Learning Theories Behaviorism versus Cognitivism

When I first started researching the concept of learning theories for this discussion board post I imagined myself in each stage of my nursing career. It became evident very quickly that as my brain took in more knowledge, my way of learning evolved. At that point I realized that the way I learned evolved as my knowledge grew.

Behaviorism versus Cognitivism

There are two main learning theories through which many others have developed. They are behaviorism and cognitivism. According to Mastrian, McGonigle, and Mahan, behaviorism strongly suggest that the only factor we should consider in a learning situation is external. On the other hand cognitivism suggests that learning has both internal and external components. Over the last twenty years we have learned that learning theories go way beyond these two components. It would be hard for me to say that I parallel my nursing education with just one learning theory. I would like to think that I have evolved as a student just like I have evolved as a nurse.

When I first graduated from nursing school I worked on a med-surg unit. I was very naïve, fresh out of nursing school and ready to make a difference. I was intent on getting it right. I knew that repetition was the key to my success, I learned by doing. We nurses have a saying "see one. do one, teach one". What I quickly learned was that if you watched three different nurses complete a task you could see three different ways to get it done. This didn't mean that one was better than the other, it meant that we all have different ways of getting it done. This is very similar to understanding learning theories. There is no "one" way that is right. You have to adapt to the learner.

As I became more comfortable with my skills as a nurse I was ready to move on, to learn something new. My brain was ready. I started working in the cath lab. This meant learning more information and building on my previous knowledge. Again I found myself as a student. Learning from other members of the team and sometimes incorporating a new way of learning cognitivism. I had to learn how to problem solve quickly. If I was holding pressure on a femoral artery I knew that one slip of the hand could potentially end someone's life. I quickly learned how to adapt. I loved my experience there but there came a time when I was ready to move on. To expand my knowledge once again. It was then I found a new passion.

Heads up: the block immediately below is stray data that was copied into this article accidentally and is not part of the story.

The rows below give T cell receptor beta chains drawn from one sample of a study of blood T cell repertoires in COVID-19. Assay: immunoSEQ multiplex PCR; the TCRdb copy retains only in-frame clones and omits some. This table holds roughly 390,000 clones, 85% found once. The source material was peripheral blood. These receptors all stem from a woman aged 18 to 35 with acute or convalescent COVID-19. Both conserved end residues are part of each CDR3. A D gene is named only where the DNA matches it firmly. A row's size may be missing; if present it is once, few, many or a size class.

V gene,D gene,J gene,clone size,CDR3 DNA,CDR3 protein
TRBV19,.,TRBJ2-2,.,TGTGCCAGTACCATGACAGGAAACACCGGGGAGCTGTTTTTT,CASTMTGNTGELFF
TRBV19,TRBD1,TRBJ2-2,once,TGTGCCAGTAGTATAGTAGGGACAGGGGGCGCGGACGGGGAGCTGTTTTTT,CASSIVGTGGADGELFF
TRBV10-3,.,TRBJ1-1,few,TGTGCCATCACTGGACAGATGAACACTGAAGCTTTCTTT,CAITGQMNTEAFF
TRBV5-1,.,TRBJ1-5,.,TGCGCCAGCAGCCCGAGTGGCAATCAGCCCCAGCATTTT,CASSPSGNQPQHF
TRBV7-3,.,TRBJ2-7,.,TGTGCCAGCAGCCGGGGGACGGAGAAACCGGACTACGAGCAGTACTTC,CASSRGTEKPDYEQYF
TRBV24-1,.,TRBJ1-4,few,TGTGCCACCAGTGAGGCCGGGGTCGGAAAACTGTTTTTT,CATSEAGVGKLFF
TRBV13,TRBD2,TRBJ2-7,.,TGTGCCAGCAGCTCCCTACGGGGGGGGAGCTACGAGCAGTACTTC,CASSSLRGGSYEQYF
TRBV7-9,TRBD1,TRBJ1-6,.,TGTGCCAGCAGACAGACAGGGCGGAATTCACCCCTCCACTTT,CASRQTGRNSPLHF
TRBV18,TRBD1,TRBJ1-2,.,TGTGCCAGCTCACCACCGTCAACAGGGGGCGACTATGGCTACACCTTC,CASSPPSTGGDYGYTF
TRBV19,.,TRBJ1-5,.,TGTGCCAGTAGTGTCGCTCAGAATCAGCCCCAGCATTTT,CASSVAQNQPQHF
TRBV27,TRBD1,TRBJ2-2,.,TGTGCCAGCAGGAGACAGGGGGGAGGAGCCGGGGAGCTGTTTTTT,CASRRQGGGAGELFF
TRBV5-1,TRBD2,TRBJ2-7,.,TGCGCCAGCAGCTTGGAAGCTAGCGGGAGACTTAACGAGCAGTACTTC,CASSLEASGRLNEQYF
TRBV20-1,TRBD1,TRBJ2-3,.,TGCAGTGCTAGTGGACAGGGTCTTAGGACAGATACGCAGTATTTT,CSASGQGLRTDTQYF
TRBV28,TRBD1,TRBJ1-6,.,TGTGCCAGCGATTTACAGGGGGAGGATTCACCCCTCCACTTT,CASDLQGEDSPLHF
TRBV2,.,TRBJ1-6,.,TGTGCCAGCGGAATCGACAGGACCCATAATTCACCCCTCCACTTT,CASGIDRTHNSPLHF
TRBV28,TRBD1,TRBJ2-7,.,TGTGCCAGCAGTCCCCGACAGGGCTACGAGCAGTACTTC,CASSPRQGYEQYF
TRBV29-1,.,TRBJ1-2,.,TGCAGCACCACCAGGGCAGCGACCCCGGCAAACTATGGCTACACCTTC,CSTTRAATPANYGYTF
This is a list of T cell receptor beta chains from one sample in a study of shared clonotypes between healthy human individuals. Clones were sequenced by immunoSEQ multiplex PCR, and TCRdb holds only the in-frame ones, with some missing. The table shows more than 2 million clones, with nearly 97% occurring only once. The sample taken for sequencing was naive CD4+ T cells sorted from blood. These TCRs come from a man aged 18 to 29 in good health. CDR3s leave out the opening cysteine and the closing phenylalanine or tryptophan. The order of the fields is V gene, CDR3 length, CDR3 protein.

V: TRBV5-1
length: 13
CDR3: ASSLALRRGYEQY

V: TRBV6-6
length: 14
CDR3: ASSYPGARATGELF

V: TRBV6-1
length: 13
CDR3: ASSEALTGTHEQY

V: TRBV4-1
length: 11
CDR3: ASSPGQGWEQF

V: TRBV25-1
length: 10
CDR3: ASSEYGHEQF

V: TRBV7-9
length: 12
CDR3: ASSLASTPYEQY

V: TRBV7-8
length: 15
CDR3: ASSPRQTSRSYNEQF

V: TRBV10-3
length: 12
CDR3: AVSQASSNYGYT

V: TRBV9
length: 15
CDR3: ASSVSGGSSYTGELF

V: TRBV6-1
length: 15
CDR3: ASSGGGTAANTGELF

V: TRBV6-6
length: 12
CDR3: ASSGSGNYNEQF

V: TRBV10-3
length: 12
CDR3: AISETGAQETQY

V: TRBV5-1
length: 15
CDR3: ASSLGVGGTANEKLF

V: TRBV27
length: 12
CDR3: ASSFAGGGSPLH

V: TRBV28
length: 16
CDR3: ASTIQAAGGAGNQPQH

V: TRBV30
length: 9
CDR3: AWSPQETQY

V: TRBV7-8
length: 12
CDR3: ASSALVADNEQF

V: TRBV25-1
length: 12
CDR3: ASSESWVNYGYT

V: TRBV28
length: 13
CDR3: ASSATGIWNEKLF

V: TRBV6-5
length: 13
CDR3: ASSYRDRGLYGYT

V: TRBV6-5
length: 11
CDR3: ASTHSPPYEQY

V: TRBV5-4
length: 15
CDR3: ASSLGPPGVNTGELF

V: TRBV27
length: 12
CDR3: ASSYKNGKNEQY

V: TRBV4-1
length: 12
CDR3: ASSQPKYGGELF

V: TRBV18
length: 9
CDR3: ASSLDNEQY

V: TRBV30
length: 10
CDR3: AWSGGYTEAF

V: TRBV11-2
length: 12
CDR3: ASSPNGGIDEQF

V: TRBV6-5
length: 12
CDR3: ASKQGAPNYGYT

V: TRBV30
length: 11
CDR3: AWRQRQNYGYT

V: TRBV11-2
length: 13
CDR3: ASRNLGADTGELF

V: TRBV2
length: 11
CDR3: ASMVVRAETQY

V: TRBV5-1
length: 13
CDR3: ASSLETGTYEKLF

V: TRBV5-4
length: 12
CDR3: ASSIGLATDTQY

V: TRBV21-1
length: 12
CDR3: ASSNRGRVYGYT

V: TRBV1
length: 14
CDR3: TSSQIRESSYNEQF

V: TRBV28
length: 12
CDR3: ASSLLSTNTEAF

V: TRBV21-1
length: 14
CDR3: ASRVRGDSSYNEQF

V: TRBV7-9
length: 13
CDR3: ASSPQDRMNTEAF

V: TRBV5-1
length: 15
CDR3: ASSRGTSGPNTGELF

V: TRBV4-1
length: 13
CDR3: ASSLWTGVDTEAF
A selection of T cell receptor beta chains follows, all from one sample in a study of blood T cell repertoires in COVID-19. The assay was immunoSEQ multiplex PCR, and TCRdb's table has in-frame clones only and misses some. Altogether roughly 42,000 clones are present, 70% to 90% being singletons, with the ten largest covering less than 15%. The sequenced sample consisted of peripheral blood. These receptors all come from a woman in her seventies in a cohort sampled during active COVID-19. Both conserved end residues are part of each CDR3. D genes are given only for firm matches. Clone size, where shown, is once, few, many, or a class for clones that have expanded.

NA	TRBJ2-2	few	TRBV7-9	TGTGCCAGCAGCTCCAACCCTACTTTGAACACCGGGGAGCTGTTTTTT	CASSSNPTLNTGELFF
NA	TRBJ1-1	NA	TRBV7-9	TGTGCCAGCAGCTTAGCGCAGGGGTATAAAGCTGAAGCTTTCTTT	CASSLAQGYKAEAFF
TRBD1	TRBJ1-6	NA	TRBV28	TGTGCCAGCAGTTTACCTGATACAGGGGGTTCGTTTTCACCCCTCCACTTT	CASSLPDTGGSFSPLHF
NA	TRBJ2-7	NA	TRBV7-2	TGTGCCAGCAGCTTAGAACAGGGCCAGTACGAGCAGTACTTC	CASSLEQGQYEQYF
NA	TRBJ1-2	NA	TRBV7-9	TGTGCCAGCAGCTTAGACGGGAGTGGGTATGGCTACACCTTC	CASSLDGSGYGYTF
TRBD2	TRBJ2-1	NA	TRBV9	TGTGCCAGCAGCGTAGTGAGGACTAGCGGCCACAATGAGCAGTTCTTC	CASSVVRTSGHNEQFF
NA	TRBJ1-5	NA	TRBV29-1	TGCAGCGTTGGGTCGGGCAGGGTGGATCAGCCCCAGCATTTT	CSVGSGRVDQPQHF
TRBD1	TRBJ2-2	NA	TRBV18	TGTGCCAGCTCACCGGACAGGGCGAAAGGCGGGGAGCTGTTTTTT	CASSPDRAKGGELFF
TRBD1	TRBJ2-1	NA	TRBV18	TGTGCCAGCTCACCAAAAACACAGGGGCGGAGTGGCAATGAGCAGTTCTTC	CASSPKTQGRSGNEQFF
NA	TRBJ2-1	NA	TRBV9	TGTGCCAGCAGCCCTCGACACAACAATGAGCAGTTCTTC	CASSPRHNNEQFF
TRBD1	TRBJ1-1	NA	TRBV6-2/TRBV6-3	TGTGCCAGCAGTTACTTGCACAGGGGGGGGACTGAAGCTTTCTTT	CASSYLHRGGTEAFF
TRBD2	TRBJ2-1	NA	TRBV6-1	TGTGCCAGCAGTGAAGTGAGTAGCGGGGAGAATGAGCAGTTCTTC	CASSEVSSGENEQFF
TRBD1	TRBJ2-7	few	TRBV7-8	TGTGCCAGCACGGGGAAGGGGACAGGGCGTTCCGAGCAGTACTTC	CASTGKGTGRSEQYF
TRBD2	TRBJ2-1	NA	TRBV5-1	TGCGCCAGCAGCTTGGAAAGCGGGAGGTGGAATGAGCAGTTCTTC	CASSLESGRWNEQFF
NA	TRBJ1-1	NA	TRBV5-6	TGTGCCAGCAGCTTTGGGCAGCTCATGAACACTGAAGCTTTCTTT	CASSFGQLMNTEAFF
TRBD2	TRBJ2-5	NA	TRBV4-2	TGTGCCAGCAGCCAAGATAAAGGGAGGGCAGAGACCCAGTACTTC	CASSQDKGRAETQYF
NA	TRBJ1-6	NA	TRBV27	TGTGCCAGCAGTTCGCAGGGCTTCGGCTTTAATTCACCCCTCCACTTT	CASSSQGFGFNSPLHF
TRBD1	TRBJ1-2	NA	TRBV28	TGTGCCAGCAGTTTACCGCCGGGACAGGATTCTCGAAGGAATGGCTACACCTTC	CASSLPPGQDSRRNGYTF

I have always been fascinated with the "why". Why do we take Tylenol for a headache? Why do we put ice on a sprain? It was at this point in my career that I found myself in research. Pediatric Oncology Research to be exact. I help perform clinical trials to find new ways to treat the hardest of cancers. Cancer that does not respond to traditional treatment. If you have a child or know a child that has a cancer that has not responded to treatment chances are I know of a clinical trial that they can participate in. As a result of this career choice I again have found myself facing new learning experiences. Not only in my job but as a student in school. Part of my agreement in taking this job was a promise to complete my bachelors degree. So once again I find myself in school learning.

Learning has never come easy to me. I have had to work hard. I build on the knowledge from previous experiences. This is similar to the constructivism theory of learning. I will succeed. I am confident and determined. Those are two qualities that are inside me. They drive me and will help me succeed.

Mastrian, K., McGonigle, D. and Mahan, W..Integrating Technology in Nursing Education: Tools for the Knowledge Era. Sudbury, MA, USA: Jones & Bartlett Learning, 2010

Siemens, G. (2005). Connectivism: a learning theory for the digital age. International Journal of instructional Technology & Distance Learning. 2(1).

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